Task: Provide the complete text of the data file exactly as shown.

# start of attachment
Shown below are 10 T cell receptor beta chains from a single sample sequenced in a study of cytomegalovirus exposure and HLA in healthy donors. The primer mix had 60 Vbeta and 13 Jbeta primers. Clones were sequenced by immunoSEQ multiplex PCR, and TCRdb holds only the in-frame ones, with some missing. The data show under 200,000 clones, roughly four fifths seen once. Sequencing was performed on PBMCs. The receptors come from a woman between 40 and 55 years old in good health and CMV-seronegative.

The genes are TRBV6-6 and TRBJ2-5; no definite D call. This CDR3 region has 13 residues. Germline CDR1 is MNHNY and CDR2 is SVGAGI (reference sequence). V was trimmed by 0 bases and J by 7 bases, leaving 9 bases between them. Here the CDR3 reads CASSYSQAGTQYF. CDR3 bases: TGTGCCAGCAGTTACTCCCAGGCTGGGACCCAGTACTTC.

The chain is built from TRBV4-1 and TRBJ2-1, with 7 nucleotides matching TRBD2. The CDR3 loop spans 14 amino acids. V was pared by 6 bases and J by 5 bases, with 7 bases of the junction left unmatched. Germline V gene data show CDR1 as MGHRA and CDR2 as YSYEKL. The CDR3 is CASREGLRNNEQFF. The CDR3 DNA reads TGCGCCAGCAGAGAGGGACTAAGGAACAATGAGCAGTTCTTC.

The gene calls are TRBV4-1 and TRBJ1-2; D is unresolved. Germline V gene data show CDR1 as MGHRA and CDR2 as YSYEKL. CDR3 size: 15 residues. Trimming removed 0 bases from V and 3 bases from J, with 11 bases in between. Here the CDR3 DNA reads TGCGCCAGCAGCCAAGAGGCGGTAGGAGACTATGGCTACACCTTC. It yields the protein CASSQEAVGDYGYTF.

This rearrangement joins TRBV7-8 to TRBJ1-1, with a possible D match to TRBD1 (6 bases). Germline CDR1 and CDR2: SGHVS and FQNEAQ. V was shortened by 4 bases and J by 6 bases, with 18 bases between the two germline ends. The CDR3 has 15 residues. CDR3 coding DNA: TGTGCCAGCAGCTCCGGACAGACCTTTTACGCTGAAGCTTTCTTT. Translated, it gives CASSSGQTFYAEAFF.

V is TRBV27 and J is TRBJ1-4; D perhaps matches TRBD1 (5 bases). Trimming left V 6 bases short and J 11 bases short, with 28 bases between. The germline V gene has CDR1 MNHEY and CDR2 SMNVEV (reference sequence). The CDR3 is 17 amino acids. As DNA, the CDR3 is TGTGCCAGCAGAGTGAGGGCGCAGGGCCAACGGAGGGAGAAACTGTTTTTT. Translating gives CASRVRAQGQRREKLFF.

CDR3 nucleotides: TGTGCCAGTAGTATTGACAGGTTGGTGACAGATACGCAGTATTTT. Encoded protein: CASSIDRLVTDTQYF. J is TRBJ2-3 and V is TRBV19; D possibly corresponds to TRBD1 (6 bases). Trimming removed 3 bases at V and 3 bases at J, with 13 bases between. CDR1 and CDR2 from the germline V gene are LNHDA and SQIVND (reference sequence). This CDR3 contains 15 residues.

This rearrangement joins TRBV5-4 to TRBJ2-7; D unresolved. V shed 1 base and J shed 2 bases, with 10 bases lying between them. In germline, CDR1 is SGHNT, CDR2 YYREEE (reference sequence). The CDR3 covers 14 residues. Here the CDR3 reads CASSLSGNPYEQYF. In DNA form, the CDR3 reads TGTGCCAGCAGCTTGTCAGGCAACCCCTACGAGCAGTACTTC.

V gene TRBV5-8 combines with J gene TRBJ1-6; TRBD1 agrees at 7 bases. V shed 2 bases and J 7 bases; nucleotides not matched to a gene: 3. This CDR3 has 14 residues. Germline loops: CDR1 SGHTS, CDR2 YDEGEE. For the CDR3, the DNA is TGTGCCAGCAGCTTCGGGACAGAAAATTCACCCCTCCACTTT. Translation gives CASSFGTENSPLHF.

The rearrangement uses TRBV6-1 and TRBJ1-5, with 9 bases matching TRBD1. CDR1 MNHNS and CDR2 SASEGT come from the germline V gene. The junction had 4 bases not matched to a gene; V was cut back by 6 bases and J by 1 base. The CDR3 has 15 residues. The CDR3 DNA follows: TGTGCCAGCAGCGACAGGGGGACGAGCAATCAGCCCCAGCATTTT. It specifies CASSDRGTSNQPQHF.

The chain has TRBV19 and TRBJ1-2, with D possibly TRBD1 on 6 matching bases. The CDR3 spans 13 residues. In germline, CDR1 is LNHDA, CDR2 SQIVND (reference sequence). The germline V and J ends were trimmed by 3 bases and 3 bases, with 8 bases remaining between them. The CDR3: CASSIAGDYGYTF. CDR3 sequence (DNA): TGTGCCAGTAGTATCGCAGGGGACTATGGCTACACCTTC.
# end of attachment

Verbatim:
Shown below are 10 T cell receptor beta chains from a single sample sequenced in a study of cytomegalovirus exposure and HLA in healthy donors. The primer mix had 60 Vbeta and 13 Jbeta primers. Clones were sequenced by immunoSEQ multiplex PCR, and TCRdb holds only the in-frame ones, with some missing. The data show under 200,000 clones, roughly four fifths seen once. Sequencing was performed on PBMCs. The receptors come from a woman between 40 and 55 years old in good health and CMV-seronegative.

The genes are TRBV6-6 and TRBJ2-5; no definite D call. This CDR3 region has 13 residues. Germline CDR1 is MNHNY and CDR2 is SVGAGI (reference sequence). V was trimmed by 0 bases and J by 7 bases, leaving 9 bases between them. Here the CDR3 reads CASSYSQAGTQYF. CDR3 bases: TGTGCCAGCAGTTACTCCCAGGCTGGGACCCAGTACTTC.

The chain is built from TRBV4-1 and TRBJ2-1, with 7 nucleotides matching TRBD2. The CDR3 loop spans 14 amino acids. V was pared by 6 bases and J by 5 bases, with 7 bases of the junction left unmatched. Germline V gene data show CDR1 as MGHRA and CDR2 as YSYEKL. The CDR3 is CASREGLRNNEQFF. The CDR3 DNA reads TGCGCCAGCAGAGAGGGACTAAGGAACAATGAGCAGTTCTTC.

The gene calls are TRBV4-1 and TRBJ1-2; D is unresolved. Germline V gene data show CDR1 as MGHRA and CDR2 as YSYEKL. CDR3 size: 15 residues. Trimming removed 0 bases from V and 3 bases from J, with 11 bases in between. Here the CDR3 DNA reads TGCGCCAGCAGCCAAGAGGCGGTAGGAGACTATGGCTACACCTTC. It yields the protein CASSQEAVGDYGYTF.

This rearrangement joins TRBV7-8 to TRBJ1-1, with a possible D match to TRBD1 (6 bases). Germline CDR1 and CDR2: SGHVS and FQNEAQ. V was shortened by 4 bases and J by 6 bases, with 18 bases between the two germline ends. The CDR3 has 15 residues. CDR3 coding DNA: TGTGCCAGCAGCTCCGGACAGACCTTTTACGCTGAAGCTTTCTTT. Translated, it gives CASSSGQTFYAEAFF.

V is TRBV27 and J is TRBJ1-4; D perhaps matches TRBD1 (5 bases). Trimming left V 6 bases short and J 11 bases short, with 28 bases between. The germline V gene has CDR1 MNHEY and CDR2 SMNVEV (reference sequence). The CDR3 is 17 amino acids. As DNA, the CDR3 is TGTGCCAGCAGAGTGAGGGCGCAGGGCCAACGGAGGGAGAAACTGTTTTTT. Translating gives CASRVRAQGQRREKLFF.

CDR3 nucleotides: TGTGCCAGTAGTATTGACAGGTTGGTGACAGATACGCAGTATTTT. Encoded protein: CASSIDRLVTDTQYF. J is TRBJ2-3 and V is TRBV19; D possibly corresponds to TRBD1 (6 bases). Trimming removed 3 bases at V and 3 bases at J, with 13 bases between. CDR1 and CDR2 from the germline V gene are LNHDA and SQIVND (reference sequence). This CDR3 contains 15 residues.

This rearrangement joins TRBV5-4 to TRBJ2-7; D unresolved. V shed 1 base and J shed 2 bases, with 10 bases lying between them. In germline, CDR1 is SGHNT, CDR2 YYREEE (reference sequence). The CDR3 covers 14 residues. Here the CDR3 reads CASSLSGNPYEQYF. In DNA form, the CDR3 reads TGTGCCAGCAGCTTGTCAGGCAACCCCTACGAGCAGTACTTC.

V gene TRBV5-8 combines with J gene TRBJ1-6; TRBD1 agrees at 7 bases. V shed 2 bases and J 7 bases; nucleotides not matched to a gene: 3. This CDR3 has 14 residues. Germline loops: CDR1 SGHTS, CDR2 YDEGEE. For the CDR3, the DNA is TGTGCCAGCAGCTTCGGGACAGAAAATTCACCCCTCCACTTT. Translation gives CASSFGTENSPLHF.

The rearrangement uses TRBV6-1 and TRBJ1-5, with 9 bases matching TRBD1. CDR1 MNHNS and CDR2 SASEGT come from the germline V gene. The junction had 4 bases not matched to a gene; V was cut back by 6 bases and J by 1 base. The CDR3 has 15 residues. The CDR3 DNA follows: TGTGCCAGCAGCGACAGGGGGACGAGCAATCAGCCCCAGCATTTT. It specifies CASSDRGTSNQPQHF.

The chain has TRBV19 and TRBJ1-2, with D possibly TRBD1 on 6 matching bases. The CDR3 spans 13 residues. In germline, CDR1 is LNHDA, CDR2 SQIVND (reference sequence). The germline V and J ends were trimmed by 3 bases and 3 bases, with 8 bases remaining between them. The CDR3: CASSIAGDYGYTF. CDR3 sequence (DNA): TGTGCCAGTAGTATCGCAGGGGACTATGGCTACACCTTC.